Service Charge: JB Leitch Successfully Appeals Conditions Imposed by the First-tier Tribunal on a Grant of Dispensation from statutory consultation requirements
JB Leitch has been successful in the Upper Tribunal in an appeal against conditions imposed by the First-tier Tribunal on a grant dispensation from the statutory consultation requirements under section 20 Landlord and Tenant Act 1985.
JB Leitch brought this appeal in the Upper Tribunal (“UT”) on behalf of our landlord client concerning a gated estate in London, comprising 174 residential flats and homes contained in a number of buildings grouped around squares on the estate, of which our client is the freeholder. Residential units are let on long leases, each of which contains provisions for the payment of service charge by the leaseholders.
On an application made by JB Leitch on behalf of our landlord client, the First-tier Tribunal (“FTT”) granted the landlord dispensation from the statutory service charge consultation requirements in relation to fire alarm installation works. However, the grant of dispensation was made subject to conditions (which the landlord subsequently argued the FTT was wrong to impose) being:
- The dispensation was subject to the costs of the waking watch patrol not being recoverable via the service charge scheme; and
- The dispensation was subject to the landlord’s costs of making the dispensation application not being recoverable via the service charge scheme.
The reason that the landlord was unable to consult in accordance with section 20 in this case was due to the urgent nature of the fire alarm install works which would negate the requirement of a waking watch patrol, which was financially burdensome on the leaseholders.
During proceedings, the leaseholders had argued that the waking watch was part of the set of works, had been implemented without consultation, and was unnecessary because an alternative could have been implemented. The landlord had always countered that the application was in relation to the fire alarm works and the costs of the waking watch were not to be taken into account as any challenge to those costs could be dealt with by way of an application under section 27A Landlord and Tenant Act 1985.
The landlord appealed up to the Upper Tribunal (the “UT”) in respect of the conditions imposed by the First-tier Tribunal, on the basis that no financial prejudice had been identified by the leaseholders (as a result of the landlord’s failure to consult) and thus the conditions were not reasonable in their nature and effect.
The UT considered each condition:
- Waking watch costs
Referencing Daejan Investments Ltd v Benson , the landlord argued the FTT needed to consider whether the leaseholders would suffer relevant (financial) prejudice as a result of the landlord’s failure to consult. The landlord argued that the cost of the waking watch patrol could not amount to relevant prejudice suffered by the leaseholders, as the costs of the waking watch had not been brought about by the landlord’s failure to consult – there was no causal link between the two.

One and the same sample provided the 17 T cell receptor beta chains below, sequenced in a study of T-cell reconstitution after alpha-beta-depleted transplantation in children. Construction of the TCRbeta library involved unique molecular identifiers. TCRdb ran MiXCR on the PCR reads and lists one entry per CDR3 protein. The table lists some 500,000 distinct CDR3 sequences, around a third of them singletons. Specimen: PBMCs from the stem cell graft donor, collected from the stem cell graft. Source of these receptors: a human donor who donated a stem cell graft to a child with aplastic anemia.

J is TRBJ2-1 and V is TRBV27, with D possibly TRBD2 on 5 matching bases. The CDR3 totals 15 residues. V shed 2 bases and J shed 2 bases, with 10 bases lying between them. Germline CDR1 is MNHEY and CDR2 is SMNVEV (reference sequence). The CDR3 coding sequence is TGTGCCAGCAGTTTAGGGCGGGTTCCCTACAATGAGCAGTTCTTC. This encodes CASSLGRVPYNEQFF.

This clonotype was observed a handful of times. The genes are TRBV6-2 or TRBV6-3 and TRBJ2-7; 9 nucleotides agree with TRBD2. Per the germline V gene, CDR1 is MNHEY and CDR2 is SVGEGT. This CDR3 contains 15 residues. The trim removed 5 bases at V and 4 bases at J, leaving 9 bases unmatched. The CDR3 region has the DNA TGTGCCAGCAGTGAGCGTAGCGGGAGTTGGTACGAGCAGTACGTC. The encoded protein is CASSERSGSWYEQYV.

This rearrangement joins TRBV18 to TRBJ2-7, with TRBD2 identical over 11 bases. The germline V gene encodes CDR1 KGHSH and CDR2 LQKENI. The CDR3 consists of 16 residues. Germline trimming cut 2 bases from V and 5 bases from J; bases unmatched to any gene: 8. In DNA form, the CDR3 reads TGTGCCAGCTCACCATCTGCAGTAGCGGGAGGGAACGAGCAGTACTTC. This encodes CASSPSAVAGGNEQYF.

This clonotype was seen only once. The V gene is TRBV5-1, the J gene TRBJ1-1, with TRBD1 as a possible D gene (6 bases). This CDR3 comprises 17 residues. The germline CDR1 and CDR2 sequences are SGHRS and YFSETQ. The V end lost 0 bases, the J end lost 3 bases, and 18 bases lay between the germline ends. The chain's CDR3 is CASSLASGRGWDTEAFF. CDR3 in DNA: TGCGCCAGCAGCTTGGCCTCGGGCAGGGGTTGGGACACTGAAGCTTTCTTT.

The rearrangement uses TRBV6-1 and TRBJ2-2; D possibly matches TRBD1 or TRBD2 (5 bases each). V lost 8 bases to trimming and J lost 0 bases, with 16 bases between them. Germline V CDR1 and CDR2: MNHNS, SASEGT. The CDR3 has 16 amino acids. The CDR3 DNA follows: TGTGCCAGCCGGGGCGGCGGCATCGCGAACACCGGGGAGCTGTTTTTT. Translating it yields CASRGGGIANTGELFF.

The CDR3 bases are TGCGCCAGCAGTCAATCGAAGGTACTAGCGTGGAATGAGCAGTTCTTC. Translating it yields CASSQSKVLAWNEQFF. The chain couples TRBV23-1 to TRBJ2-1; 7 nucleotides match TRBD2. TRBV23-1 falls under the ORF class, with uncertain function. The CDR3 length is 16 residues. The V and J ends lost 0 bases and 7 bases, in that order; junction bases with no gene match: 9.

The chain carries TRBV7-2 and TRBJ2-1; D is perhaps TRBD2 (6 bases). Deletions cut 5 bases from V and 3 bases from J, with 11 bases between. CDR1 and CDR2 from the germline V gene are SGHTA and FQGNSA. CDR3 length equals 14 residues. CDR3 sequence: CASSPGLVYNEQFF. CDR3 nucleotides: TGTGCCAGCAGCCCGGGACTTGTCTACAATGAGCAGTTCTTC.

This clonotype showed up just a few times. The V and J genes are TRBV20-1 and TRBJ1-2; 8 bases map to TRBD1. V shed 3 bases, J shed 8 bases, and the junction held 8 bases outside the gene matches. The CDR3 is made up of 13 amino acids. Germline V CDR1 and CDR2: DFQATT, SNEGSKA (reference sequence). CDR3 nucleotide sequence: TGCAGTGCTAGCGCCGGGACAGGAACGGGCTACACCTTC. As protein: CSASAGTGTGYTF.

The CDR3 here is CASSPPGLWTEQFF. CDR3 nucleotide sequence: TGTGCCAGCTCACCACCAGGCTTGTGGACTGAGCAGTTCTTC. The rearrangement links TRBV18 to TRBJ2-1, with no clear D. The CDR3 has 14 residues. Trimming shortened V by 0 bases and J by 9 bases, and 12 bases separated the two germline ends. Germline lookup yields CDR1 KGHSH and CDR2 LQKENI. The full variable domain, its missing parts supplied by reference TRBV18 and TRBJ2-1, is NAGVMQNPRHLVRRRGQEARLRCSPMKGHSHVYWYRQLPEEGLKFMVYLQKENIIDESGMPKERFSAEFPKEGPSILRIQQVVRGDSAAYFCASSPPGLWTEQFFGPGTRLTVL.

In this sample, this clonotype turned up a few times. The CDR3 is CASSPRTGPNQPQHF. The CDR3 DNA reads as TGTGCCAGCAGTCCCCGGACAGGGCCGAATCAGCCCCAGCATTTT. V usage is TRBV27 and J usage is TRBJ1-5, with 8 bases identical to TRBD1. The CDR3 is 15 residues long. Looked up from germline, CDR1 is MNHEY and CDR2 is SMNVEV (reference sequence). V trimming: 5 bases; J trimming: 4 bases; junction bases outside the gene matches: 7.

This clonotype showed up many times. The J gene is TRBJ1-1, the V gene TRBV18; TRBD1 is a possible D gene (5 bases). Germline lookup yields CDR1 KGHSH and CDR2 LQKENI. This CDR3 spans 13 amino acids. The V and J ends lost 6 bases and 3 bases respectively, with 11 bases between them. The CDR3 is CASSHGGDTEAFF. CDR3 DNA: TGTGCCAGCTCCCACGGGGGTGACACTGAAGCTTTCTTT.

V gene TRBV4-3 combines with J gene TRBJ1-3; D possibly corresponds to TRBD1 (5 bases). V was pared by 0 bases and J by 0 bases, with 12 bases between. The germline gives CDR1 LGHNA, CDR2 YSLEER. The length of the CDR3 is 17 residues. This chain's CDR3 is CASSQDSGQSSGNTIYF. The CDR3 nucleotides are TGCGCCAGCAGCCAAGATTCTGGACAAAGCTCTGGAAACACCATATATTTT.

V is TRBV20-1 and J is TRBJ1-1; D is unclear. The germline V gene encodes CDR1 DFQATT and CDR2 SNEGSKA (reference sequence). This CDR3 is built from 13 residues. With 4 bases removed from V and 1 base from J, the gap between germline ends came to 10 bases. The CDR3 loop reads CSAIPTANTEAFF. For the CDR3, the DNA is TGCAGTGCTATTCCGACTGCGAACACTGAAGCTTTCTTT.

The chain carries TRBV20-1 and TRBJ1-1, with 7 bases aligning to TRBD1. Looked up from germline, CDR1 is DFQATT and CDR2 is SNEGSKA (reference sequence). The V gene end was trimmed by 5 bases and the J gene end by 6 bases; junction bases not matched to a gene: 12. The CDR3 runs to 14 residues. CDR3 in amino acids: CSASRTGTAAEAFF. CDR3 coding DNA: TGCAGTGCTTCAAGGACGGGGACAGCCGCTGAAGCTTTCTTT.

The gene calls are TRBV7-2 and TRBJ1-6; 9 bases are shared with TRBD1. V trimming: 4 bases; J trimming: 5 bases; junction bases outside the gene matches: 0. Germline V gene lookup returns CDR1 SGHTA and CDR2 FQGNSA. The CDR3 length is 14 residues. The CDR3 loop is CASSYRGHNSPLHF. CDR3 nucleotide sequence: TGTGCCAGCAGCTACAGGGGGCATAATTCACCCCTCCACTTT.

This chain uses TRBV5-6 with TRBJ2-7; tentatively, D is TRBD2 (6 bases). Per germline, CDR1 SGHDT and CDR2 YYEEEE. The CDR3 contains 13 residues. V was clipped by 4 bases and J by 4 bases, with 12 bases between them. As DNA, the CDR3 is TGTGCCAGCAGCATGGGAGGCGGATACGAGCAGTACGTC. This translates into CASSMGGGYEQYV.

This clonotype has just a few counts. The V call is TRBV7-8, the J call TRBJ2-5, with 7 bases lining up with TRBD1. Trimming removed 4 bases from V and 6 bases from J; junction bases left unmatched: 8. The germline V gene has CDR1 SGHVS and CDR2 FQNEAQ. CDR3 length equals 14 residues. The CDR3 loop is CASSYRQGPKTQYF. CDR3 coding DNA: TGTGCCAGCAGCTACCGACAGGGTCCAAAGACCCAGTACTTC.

The FTT was entitled to impose conditions on the dispensation, but they must be relevant and appropriate to address the relevant prejudice to the leaseholders. The costs of the waking watch may be relevant to an application for a determination over the reasonableness of service charges, but that was not relevant to an application for dispensation in relation to the fire alarm works. The UT found that the condition imposed on the dispensation in relation to the waking watch was irrelevant; the landlord was not obliged to carry out a consultation in relation to the waking watch, but it was effectively ‘punished’ for not doing so by the FTT through this condition.
- Recovery of costs of the application
On a similar basis as above, the costs condition imposed by the FTT was also considered inappropriate by the UT and was set aside. It was in the mutual interests of the landlord and the leaseholders to install the fire alarm promptly, and the application was not an ‘indulgence’ for the landlord but a matter of practical importance for all.
The UT set aside the conditions imposed on the grant of dispensation by the FTT, and did not impose any conditions in their place, making the dispensation unconditional.
This decision considers the FTT’s discretion to impose conditions on a grant of dispensation, and suggests that when deciding whether a condition is appropriate, consideration may be given as to whether the condition(s) would deal with any relevant prejudice suffered by the leaseholders as a result of the landlord’s failure to consult.
The Upper Tribunal set aside conditions imposed on a grant of dispensation by the First-tier Tribunal. The conditions imposed on the grant for dispensation by the FTT were not appropriate given that no relevant prejudice caused by the landlord’s failure to consult had been identified.